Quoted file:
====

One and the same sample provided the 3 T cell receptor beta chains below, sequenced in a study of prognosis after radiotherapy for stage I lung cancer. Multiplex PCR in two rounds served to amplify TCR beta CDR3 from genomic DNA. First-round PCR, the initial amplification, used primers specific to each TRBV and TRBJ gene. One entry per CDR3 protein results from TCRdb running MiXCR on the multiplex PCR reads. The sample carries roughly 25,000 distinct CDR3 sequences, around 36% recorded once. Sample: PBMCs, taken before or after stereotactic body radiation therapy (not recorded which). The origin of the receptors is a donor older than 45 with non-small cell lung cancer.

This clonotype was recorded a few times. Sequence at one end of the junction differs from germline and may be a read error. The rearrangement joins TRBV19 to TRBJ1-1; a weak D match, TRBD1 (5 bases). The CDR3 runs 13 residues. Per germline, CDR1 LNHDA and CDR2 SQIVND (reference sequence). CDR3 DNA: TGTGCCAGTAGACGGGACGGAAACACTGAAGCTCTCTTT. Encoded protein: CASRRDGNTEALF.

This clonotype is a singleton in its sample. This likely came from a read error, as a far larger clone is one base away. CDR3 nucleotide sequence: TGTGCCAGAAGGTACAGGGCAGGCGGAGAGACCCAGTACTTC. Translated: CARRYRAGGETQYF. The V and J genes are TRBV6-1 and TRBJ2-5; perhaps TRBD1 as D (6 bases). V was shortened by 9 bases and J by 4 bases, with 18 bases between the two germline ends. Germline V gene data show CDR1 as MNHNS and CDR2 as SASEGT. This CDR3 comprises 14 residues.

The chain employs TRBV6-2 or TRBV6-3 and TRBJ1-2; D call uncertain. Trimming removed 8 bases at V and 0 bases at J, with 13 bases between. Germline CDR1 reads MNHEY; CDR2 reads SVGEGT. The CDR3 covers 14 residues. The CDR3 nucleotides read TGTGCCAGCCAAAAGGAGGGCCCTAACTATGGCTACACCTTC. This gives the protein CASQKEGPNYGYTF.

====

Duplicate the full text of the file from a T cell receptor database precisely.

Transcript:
One and the same sample provided the 3 T cell receptor beta chains below, sequenced in a study of prognosis after radiotherapy for stage I lung cancer. Multiplex PCR in two rounds served to amplify TCR beta CDR3 from genomic DNA. First-round PCR, the initial amplification, used primers specific to each TRBV and TRBJ gene. One entry per CDR3 protein results from TCRdb running MiXCR on the multiplex PCR reads. The sample carries roughly 25,000 distinct CDR3 sequences, around 36% recorded once. Sample: PBMCs, taken before or after stereotactic body radiation therapy (not recorded which). The origin of the receptors is a donor older than 45 with non-small cell lung cancer.

This clonotype was recorded a few times. Sequence at one end of the junction differs from germline and may be a read error. The rearrangement joins TRBV19 to TRBJ1-1; a weak D match, TRBD1 (5 bases). The CDR3 runs 13 residues. Per germline, CDR1 LNHDA and CDR2 SQIVND (reference sequence). CDR3 DNA: TGTGCCAGTAGACGGGACGGAAACACTGAAGCTCTCTTT. Encoded protein: CASRRDGNTEALF.

This clonotype is a singleton in its sample. This likely came from a read error, as a far larger clone is one base away. CDR3 nucleotide sequence: TGTGCCAGAAGGTACAGGGCAGGCGGAGAGACCCAGTACTTC. Translated: CARRYRAGGETQYF. The V and J genes are TRBV6-1 and TRBJ2-5; perhaps TRBD1 as D (6 bases). V was shortened by 9 bases and J by 4 bases, with 18 bases between the two germline ends. Germline V gene data show CDR1 as MNHNS and CDR2 as SASEGT. This CDR3 comprises 14 residues.

The chain employs TRBV6-2 or TRBV6-3 and TRBJ1-2; D call uncertain. Trimming removed 8 bases at V and 0 bases at J, with 13 bases between. Germline CDR1 reads MNHEY; CDR2 reads SVGEGT. The CDR3 covers 14 residues. The CDR3 nucleotides read TGTGCCAGCCAAAAGGAGGGCCCTAACTATGGCTACACCTTC. This gives the protein CASQKEGPNYGYTF.